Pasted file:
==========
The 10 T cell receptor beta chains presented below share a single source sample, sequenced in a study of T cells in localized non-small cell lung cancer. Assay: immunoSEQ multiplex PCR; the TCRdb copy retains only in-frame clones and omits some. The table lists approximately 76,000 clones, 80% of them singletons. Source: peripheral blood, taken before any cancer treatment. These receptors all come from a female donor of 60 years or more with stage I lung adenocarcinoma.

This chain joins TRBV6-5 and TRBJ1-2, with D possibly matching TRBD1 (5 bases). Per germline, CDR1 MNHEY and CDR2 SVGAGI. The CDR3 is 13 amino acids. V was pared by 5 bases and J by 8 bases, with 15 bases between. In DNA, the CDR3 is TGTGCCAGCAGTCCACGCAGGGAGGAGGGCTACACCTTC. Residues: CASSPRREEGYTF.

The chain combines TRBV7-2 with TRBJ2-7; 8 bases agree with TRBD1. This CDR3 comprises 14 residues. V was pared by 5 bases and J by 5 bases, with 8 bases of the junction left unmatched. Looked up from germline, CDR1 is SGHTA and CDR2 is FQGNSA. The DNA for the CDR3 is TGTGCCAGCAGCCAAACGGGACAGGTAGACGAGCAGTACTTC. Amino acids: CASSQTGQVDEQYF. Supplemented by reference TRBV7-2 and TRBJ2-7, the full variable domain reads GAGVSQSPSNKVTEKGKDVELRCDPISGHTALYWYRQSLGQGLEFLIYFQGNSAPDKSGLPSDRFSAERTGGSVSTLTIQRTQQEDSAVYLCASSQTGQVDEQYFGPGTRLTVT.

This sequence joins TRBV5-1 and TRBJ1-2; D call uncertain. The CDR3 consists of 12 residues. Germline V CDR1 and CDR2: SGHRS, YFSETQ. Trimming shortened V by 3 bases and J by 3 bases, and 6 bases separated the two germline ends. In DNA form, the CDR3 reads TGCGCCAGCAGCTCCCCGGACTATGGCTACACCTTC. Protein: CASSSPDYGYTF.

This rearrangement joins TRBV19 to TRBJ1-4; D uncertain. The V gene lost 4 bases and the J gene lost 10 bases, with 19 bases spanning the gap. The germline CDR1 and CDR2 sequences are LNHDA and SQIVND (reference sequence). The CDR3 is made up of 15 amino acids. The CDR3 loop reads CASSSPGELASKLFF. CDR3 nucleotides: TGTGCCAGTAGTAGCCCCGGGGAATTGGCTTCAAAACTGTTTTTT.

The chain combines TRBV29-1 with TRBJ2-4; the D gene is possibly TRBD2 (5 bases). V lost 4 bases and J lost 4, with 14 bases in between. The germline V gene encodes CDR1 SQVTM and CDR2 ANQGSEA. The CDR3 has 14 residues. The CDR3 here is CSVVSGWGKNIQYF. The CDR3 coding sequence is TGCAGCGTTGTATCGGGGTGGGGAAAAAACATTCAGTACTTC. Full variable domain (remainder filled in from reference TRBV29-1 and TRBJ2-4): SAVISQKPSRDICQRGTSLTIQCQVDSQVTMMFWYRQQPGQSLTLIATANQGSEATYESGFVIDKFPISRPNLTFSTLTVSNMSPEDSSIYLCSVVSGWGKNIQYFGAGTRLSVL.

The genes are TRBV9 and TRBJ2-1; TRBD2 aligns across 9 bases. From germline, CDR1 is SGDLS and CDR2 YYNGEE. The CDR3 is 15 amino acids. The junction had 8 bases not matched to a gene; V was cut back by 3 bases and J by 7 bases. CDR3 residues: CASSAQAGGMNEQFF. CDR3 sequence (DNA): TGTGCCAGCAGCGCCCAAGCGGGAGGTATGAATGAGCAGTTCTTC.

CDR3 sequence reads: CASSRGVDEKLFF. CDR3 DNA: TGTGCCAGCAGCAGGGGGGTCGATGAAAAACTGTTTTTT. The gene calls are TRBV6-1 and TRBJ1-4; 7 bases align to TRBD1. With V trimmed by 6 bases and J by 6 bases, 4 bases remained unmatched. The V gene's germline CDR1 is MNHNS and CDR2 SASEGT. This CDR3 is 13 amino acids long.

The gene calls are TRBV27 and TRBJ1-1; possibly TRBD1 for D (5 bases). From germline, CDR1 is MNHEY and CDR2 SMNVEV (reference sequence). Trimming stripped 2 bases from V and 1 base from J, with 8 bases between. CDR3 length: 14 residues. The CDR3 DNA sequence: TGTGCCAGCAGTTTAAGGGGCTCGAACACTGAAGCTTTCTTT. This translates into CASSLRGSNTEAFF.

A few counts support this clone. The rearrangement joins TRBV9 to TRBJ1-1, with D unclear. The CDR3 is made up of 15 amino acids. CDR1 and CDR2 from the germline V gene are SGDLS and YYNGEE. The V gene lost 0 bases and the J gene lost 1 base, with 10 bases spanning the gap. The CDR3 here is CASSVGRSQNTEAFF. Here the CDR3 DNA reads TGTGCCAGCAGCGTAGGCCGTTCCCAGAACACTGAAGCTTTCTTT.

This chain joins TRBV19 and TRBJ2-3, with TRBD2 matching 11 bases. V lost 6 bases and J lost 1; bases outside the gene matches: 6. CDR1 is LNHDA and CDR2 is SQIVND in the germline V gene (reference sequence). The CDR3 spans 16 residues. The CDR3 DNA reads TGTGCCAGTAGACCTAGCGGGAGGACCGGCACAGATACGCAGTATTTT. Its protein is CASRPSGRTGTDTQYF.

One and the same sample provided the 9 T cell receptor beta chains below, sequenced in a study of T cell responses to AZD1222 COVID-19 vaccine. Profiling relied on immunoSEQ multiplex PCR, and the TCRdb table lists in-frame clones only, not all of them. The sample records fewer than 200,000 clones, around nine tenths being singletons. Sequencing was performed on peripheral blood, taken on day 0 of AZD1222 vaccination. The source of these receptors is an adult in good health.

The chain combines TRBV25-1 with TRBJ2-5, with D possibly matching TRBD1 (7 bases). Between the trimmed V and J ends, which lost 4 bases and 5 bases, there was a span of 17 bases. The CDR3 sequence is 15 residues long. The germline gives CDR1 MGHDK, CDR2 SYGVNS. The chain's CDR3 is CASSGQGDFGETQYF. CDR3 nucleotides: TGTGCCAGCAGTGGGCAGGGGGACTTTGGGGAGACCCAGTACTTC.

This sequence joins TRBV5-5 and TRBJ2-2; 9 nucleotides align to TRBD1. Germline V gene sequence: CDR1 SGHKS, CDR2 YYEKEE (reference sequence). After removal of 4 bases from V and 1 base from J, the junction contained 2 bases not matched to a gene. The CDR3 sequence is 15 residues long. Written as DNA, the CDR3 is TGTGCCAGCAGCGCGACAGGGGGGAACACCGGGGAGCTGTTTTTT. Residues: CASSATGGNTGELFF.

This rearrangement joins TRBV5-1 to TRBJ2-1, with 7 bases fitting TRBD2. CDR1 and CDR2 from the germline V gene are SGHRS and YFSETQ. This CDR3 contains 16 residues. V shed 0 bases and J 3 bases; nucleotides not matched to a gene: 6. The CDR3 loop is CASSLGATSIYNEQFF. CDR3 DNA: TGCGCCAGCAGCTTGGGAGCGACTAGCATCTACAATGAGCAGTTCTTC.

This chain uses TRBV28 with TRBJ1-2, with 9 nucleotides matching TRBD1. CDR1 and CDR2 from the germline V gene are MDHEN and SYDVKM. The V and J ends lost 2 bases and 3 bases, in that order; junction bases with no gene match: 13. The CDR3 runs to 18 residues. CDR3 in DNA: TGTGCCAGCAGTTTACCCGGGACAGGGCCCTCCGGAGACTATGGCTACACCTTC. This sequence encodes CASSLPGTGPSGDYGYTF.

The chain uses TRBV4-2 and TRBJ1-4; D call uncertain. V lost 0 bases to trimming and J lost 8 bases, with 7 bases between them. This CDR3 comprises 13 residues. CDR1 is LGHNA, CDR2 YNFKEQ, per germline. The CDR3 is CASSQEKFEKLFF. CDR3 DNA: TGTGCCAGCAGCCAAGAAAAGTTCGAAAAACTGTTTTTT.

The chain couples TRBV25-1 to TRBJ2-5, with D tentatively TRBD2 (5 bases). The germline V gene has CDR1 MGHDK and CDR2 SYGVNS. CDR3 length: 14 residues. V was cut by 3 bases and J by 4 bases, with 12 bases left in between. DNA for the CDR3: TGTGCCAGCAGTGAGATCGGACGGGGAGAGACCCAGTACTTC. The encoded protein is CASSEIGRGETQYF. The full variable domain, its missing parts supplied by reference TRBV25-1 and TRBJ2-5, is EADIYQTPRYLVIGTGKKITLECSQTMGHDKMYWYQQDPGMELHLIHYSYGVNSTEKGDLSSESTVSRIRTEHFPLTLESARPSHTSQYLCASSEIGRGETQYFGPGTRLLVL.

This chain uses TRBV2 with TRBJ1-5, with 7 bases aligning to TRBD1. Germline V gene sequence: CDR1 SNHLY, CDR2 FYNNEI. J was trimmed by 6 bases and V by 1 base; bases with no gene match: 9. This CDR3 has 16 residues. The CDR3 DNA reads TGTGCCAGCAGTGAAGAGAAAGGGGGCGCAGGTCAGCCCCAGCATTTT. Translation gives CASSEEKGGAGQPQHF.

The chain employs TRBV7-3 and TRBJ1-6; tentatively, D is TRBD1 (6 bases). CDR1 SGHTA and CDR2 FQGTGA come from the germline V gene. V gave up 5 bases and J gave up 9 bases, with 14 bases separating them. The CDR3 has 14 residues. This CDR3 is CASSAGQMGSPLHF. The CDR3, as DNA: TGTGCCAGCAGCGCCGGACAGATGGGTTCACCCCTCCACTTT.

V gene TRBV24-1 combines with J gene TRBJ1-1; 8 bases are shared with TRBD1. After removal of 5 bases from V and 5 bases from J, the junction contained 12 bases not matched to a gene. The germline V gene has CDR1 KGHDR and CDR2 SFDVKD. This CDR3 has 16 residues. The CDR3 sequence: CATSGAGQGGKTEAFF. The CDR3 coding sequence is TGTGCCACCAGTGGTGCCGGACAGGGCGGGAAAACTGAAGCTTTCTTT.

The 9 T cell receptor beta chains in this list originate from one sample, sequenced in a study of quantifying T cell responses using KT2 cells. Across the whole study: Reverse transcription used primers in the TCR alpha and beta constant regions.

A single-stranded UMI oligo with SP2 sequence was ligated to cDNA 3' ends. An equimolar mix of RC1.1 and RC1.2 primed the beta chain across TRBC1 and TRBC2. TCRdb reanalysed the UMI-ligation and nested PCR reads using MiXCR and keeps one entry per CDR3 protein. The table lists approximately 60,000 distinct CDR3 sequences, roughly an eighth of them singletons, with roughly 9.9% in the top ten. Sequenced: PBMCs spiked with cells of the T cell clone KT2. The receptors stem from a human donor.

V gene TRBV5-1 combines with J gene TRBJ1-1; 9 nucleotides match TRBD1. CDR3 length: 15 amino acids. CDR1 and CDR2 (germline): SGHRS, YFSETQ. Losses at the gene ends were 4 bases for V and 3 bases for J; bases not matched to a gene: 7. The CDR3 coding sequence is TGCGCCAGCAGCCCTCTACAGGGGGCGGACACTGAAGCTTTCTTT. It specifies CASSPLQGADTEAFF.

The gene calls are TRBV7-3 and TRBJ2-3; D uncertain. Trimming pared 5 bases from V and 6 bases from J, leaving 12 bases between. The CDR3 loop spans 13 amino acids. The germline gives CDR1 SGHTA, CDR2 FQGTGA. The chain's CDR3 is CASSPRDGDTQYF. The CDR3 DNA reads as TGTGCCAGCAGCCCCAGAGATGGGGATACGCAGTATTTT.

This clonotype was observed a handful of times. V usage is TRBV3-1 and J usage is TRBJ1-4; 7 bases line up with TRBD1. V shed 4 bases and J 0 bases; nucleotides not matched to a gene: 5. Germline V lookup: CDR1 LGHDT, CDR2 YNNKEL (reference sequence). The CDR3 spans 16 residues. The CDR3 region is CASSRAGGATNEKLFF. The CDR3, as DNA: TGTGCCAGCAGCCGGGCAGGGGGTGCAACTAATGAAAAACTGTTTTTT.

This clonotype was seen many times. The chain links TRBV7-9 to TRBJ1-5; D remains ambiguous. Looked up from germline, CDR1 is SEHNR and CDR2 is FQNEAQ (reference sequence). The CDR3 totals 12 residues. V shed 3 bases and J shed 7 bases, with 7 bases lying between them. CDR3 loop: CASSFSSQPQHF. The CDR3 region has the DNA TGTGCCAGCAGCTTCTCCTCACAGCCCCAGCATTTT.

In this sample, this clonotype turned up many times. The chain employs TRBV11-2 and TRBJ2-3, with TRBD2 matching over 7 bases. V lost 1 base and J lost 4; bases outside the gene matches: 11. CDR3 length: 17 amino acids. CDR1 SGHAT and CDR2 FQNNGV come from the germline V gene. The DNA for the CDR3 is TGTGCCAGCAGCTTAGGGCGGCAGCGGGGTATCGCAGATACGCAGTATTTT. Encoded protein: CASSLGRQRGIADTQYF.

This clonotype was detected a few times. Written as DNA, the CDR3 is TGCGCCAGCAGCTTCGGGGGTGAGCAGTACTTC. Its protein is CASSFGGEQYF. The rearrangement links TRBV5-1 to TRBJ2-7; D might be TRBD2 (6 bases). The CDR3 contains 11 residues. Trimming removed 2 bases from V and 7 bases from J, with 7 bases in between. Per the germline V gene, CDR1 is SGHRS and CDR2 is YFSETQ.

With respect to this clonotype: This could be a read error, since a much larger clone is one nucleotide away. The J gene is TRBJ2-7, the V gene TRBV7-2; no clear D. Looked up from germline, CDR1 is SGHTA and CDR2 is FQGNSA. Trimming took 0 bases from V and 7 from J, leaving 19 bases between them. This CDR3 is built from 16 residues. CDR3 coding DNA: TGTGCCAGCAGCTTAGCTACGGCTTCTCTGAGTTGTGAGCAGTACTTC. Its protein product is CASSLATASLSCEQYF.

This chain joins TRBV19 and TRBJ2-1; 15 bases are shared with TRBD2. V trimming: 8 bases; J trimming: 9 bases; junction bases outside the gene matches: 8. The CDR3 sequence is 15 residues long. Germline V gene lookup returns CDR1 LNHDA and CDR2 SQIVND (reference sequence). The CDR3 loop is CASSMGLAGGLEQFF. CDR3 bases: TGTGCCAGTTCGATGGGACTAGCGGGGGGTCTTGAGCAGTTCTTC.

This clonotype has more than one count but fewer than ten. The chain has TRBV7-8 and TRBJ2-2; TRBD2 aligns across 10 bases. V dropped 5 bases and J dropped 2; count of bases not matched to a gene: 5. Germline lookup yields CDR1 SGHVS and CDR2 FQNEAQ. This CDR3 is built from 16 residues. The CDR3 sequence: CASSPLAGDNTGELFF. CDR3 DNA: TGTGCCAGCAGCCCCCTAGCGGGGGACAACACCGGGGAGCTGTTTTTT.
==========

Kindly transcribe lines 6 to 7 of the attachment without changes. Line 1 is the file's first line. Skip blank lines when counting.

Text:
The chain combines TRBV29-1 with TRBJ2-4; the D gene is possibly TRBD2 (5 bases). V lost 4 bases and J lost 4, with 14 bases in between. The germline V gene encodes CDR1 SQVTM and CDR2 ANQGSEA. The CDR3 has 14 residues. The CDR3 here is CSVVSGWGKNIQYF. The CDR3 coding sequence is TGCAGCGTTGTATCGGGGTGGGGAAAAAACATTCAGTACTTC. Full variable domain (remainder filled in from reference TRBV29-1 and TRBJ2-4): SAVISQKPSRDICQRGTSLTIQCQVDSQVTMMFWYRQQPGQSLTLIATANQGSEATYESGFVIDKFPISRPNLTFSTLTVSNMSPEDSSIYLCSVVSGWGKNIQYFGAGTRLSVL.

The genes are TRBV9 and TRBJ2-1; TRBD2 aligns across 9 bases. From germline, CDR1 is SGDLS and CDR2 YYNGEE. The CDR3 is 15 amino acids. The junction had 8 bases not matched to a gene; V was cut back by 3 bases and J by 7 bases. CDR3 residues: CASSAQAGGMNEQFF. CDR3 sequence (DNA): TGTGCCAGCAGCGCCCAAGCGGGAGGTATGAATGAGCAGTTCTTC.